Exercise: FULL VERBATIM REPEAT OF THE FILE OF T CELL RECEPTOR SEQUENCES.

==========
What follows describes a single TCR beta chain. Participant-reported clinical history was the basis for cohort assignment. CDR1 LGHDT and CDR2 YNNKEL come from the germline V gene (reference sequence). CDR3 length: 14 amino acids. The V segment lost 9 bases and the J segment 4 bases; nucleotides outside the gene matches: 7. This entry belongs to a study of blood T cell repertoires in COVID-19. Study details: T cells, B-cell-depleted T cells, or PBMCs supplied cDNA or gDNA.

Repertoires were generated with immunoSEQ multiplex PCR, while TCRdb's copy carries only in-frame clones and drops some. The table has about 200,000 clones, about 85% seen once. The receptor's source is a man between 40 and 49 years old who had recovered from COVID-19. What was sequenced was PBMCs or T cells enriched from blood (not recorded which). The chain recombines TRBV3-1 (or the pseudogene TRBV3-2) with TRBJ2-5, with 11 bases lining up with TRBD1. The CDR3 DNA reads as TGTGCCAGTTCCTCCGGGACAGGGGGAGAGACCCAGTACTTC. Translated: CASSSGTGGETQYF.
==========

What follows describes a single TCR beta chain. Participant-reported clinical history was the basis for cohort assignment. CDR1 LGHDT and CDR2 YNNKEL come from the germline V gene (reference sequence). CDR3 length: 14 amino acids. The V segment lost 9 bases and the J segment 4 bases; nucleotides outside the gene matches: 7. This entry belongs to a study of blood T cell repertoires in COVID-19. Study details: T cells, B-cell-depleted T cells, or PBMCs supplied cDNA or gDNA.

Repertoires were generated with immunoSEQ multiplex PCR, while TCRdb's copy carries only in-frame clones and drops some. The table has about 200,000 clones, about 85% seen once. The receptor's source is a man between 40 and 49 years old who had recovered from COVID-19. What was sequenced was PBMCs or T cells enriched from blood (not recorded which). The chain recombines TRBV3-1 (or the pseudogene TRBV3-2) with TRBJ2-5, with 11 bases lining up with TRBD1. The CDR3 DNA reads as TGTGCCAGTTCCTCCGGGACAGGGGGAGAGACCCAGTACTTC. Translated: CASSSGTGGETQYF.